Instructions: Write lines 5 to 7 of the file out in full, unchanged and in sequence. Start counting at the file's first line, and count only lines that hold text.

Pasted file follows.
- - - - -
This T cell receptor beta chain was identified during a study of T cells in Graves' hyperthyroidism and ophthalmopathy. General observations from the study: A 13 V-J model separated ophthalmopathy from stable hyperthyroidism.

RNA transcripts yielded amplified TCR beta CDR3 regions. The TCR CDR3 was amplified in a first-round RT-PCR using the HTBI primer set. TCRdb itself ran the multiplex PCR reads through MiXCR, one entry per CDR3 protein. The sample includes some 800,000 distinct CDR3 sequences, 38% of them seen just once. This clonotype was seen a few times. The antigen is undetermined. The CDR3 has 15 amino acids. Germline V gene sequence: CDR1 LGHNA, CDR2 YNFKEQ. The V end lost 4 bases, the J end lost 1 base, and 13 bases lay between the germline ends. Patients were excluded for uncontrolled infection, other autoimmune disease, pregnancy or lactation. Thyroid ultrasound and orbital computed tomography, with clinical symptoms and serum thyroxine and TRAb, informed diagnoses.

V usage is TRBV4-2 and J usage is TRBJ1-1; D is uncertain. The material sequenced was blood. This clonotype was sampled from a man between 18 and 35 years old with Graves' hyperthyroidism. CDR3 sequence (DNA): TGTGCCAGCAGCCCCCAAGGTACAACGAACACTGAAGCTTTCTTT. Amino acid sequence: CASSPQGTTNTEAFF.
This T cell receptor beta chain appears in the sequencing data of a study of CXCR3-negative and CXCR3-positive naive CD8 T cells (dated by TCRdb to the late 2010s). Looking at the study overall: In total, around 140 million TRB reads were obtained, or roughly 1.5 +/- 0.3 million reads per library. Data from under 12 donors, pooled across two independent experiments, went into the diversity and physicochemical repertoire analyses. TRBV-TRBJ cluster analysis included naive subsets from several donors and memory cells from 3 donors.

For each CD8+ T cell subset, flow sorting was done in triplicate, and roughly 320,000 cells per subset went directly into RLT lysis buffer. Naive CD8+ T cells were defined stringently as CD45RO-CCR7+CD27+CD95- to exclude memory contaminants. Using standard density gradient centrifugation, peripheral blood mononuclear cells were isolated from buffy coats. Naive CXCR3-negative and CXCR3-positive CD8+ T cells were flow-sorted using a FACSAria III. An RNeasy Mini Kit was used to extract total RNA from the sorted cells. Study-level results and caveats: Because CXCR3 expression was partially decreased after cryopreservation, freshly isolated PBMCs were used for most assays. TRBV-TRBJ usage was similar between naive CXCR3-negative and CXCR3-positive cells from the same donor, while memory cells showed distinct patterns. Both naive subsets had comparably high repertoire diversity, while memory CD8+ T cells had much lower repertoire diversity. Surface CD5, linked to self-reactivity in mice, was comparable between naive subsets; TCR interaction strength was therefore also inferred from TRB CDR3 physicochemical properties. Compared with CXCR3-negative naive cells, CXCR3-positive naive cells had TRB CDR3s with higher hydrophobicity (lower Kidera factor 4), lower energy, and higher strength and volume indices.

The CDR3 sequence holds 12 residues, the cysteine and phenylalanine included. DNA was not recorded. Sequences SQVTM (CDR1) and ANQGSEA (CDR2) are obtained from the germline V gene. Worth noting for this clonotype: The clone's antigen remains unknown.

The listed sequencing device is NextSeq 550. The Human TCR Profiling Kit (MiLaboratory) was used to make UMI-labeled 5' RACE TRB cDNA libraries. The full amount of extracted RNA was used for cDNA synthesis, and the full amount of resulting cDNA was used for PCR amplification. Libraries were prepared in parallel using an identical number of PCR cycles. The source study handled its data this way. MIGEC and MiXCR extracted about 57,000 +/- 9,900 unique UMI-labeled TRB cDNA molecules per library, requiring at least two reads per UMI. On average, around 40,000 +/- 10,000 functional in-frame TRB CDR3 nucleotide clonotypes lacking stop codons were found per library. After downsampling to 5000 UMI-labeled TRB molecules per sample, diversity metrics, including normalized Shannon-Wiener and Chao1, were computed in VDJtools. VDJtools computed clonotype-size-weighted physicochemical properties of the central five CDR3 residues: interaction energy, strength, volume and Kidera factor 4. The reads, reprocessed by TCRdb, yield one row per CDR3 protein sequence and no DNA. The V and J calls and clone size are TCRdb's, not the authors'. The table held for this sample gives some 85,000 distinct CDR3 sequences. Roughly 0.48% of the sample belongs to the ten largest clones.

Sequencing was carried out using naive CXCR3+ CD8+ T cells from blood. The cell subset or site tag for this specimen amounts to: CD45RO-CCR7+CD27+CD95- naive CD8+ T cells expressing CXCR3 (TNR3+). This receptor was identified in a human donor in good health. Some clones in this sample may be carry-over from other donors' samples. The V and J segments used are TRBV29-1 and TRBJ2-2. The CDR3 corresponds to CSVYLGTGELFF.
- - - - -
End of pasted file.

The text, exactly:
For each CD8+ T cell subset, flow sorting was done in triplicate, and roughly 320,000 cells per subset went directly into RLT lysis buffer. Naive CD8+ T cells were defined stringently as CD45RO-CCR7+CD27+CD95- to exclude memory contaminants. Using standard density gradient centrifugation, peripheral blood mononuclear cells were isolated from buffy coats. Naive CXCR3-negative and CXCR3-positive CD8+ T cells were flow-sorted using a FACSAria III. An RNeasy Mini Kit was used to extract total RNA from the sorted cells. Study-level results and caveats: Because CXCR3 expression was partially decreased after cryopreservation, freshly isolated PBMCs were used for most assays. TRBV-TRBJ usage was similar between naive CXCR3-negative and CXCR3-positive cells from the same donor, while memory cells showed distinct patterns. Both naive subsets had comparably high repertoire diversity, while memory CD8+ T cells had much lower repertoire diversity. Surface CD5, linked to self-reactivity in mice, was comparable between naive subsets; TCR interaction strength was therefore also inferred from TRB CDR3 physicochemical properties. Compared with CXCR3-negative naive cells, CXCR3-positive naive cells had TRB CDR3s with higher hydrophobicity (lower Kidera factor 4), lower energy, and higher strength and volume indices.

The CDR3 sequence holds 12 residues, the cysteine and phenylalanine included. DNA was not recorded. Sequences SQVTM (CDR1) and ANQGSEA (CDR2) are obtained from the germline V gene. Worth noting for this clonotype: The clone's antigen remains unknown.

The listed sequencing device is NextSeq 550. The Human TCR Profiling Kit (MiLaboratory) was used to make UMI-labeled 5' RACE TRB cDNA libraries. The full amount of extracted RNA was used for cDNA synthesis, and the full amount of resulting cDNA was used for PCR amplification. Libraries were prepared in parallel using an identical number of PCR cycles. The source study handled its data this way. MIGEC and MiXCR extracted about 57,000 +/- 9,900 unique UMI-labeled TRB cDNA molecules per library, requiring at least two reads per UMI. On average, around 40,000 +/- 10,000 functional in-frame TRB CDR3 nucleotide clonotypes lacking stop codons were found per library. After downsampling to 5000 UMI-labeled TRB molecules per sample, diversity metrics, including normalized Shannon-Wiener and Chao1, were computed in VDJtools. VDJtools computed clonotype-size-weighted physicochemical properties of the central five CDR3 residues: interaction energy, strength, volume and Kidera factor 4. The reads, reprocessed by TCRdb, yield one row per CDR3 protein sequence and no DNA. The V and J calls and clone size are TCRdb's, not the authors'. The table held for this sample gives some 85,000 distinct CDR3 sequences. Roughly 0.48% of the sample belongs to the ten largest clones.